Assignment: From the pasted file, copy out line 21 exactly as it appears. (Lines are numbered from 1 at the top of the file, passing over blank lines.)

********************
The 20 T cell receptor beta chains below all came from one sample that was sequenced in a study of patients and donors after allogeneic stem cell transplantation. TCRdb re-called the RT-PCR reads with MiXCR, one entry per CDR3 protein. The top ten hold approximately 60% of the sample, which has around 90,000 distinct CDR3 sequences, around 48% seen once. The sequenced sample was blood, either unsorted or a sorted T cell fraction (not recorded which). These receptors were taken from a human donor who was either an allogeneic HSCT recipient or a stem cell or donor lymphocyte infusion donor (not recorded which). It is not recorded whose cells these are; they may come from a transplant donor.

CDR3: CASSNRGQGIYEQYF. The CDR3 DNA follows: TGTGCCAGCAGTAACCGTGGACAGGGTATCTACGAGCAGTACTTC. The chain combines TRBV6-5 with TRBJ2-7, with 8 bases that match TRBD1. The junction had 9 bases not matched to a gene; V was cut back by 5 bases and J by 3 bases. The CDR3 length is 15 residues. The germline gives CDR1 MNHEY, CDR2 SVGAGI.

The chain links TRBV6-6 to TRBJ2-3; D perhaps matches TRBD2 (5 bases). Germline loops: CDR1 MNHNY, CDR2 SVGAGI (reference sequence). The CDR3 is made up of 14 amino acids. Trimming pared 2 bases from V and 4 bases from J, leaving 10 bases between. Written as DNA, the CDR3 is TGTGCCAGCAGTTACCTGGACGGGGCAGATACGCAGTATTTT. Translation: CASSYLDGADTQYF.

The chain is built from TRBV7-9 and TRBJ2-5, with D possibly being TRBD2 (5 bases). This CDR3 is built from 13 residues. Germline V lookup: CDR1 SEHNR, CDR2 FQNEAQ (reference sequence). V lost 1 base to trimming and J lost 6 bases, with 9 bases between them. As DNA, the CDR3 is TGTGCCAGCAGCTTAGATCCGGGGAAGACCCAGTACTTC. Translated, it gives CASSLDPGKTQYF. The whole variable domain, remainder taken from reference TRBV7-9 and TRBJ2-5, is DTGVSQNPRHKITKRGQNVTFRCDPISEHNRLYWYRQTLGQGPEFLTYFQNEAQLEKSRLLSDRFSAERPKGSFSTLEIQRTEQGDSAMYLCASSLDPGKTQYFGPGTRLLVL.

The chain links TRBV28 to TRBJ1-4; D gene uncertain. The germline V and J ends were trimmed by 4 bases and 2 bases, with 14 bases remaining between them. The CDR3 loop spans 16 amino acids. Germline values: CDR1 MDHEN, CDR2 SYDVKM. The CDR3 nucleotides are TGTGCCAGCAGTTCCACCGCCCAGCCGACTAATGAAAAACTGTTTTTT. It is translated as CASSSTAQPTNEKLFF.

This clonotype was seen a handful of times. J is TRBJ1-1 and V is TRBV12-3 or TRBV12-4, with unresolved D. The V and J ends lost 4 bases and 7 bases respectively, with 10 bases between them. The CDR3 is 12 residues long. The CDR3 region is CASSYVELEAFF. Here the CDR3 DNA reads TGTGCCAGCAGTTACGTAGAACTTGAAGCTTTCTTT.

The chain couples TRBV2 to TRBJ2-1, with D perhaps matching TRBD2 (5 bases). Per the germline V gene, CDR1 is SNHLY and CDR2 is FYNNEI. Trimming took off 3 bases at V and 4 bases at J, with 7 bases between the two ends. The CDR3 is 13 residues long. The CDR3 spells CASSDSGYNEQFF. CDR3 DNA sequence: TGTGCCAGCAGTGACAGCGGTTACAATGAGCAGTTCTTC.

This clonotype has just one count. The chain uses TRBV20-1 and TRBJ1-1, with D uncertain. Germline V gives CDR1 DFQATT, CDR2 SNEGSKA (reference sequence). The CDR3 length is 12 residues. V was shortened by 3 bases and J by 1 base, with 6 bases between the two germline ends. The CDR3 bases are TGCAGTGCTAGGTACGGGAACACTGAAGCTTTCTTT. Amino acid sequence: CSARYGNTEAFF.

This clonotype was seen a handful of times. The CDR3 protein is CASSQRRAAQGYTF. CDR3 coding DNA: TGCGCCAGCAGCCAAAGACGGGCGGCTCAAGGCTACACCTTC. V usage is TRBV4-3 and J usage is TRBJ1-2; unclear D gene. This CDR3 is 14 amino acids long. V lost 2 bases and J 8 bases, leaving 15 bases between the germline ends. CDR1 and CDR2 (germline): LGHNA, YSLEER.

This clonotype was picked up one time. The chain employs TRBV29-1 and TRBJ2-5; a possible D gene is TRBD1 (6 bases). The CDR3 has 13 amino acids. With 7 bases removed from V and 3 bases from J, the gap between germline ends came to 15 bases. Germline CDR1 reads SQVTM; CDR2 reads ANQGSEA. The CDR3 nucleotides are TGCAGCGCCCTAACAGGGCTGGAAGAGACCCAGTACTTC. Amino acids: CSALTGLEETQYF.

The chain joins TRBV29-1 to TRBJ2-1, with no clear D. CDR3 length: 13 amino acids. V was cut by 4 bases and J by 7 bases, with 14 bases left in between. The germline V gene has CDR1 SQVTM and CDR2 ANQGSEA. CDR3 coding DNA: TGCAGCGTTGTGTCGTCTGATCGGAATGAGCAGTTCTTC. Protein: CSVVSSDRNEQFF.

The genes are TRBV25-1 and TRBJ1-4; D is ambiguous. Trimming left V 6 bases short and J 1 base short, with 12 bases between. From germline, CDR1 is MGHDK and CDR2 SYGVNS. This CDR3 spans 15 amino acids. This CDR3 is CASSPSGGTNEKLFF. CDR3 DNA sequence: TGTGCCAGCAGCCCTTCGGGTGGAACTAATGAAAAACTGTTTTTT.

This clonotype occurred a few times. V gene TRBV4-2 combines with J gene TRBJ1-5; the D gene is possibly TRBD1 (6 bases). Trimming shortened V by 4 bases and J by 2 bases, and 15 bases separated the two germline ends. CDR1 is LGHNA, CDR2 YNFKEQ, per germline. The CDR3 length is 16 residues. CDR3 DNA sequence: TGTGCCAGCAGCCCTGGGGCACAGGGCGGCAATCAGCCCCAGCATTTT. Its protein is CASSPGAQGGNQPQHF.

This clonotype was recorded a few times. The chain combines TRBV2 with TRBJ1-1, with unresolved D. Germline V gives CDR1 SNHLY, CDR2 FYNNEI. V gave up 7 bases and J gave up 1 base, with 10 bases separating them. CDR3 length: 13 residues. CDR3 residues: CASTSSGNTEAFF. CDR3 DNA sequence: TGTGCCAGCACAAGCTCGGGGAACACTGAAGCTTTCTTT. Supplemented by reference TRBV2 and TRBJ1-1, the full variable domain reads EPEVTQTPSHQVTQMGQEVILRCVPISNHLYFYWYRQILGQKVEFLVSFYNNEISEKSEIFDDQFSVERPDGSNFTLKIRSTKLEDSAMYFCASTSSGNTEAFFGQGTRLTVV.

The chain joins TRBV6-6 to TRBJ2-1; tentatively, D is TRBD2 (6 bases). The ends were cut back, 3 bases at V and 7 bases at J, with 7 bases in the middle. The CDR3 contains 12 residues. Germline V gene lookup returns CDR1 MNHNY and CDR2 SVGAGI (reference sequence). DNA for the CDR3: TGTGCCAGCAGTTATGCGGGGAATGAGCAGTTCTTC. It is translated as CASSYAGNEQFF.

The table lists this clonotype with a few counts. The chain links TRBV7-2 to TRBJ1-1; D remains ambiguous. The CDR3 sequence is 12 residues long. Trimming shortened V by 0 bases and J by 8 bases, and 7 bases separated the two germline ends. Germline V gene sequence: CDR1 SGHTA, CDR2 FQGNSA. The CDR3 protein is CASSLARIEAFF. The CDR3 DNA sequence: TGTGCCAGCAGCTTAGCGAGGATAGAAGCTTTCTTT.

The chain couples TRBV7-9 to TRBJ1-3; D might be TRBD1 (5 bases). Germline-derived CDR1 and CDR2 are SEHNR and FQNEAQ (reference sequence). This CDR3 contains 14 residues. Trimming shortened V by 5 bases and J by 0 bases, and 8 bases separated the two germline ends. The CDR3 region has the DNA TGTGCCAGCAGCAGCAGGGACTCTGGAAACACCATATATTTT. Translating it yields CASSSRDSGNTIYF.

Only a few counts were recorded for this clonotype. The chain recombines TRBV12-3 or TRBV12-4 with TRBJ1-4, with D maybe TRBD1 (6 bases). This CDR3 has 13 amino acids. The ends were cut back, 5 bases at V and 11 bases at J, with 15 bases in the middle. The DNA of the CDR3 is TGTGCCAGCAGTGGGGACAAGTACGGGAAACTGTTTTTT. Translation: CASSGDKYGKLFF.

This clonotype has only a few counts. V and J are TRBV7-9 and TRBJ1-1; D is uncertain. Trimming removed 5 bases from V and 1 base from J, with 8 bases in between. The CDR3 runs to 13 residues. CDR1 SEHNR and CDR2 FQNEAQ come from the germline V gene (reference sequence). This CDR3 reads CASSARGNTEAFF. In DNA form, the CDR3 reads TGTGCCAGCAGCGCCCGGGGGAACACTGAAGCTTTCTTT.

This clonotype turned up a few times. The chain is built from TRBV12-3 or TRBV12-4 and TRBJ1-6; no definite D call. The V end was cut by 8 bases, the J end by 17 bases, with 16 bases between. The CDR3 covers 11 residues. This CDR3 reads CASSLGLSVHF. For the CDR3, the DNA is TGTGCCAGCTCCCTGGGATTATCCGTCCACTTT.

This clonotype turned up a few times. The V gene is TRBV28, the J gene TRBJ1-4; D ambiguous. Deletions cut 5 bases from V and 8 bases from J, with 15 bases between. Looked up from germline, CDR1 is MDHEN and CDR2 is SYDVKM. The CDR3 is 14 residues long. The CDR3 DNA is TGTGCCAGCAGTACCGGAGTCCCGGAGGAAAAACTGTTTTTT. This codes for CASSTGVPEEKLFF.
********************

This clonotype turned up a few times. The V gene is TRBV28, the J gene TRBJ1-4; D ambiguous. Deletions cut 5 bases from V and 8 bases from J, with 15 bases between. Looked up from germline, CDR1 is MDHEN and CDR2 is SYDVKM. The CDR3 is 14 residues long. The CDR3 DNA is TGTGCCAGCAGTACCGGAGTCCCGGAGGAAAAACTGTTTTTT. This codes for CASSTGVPEEKLFF.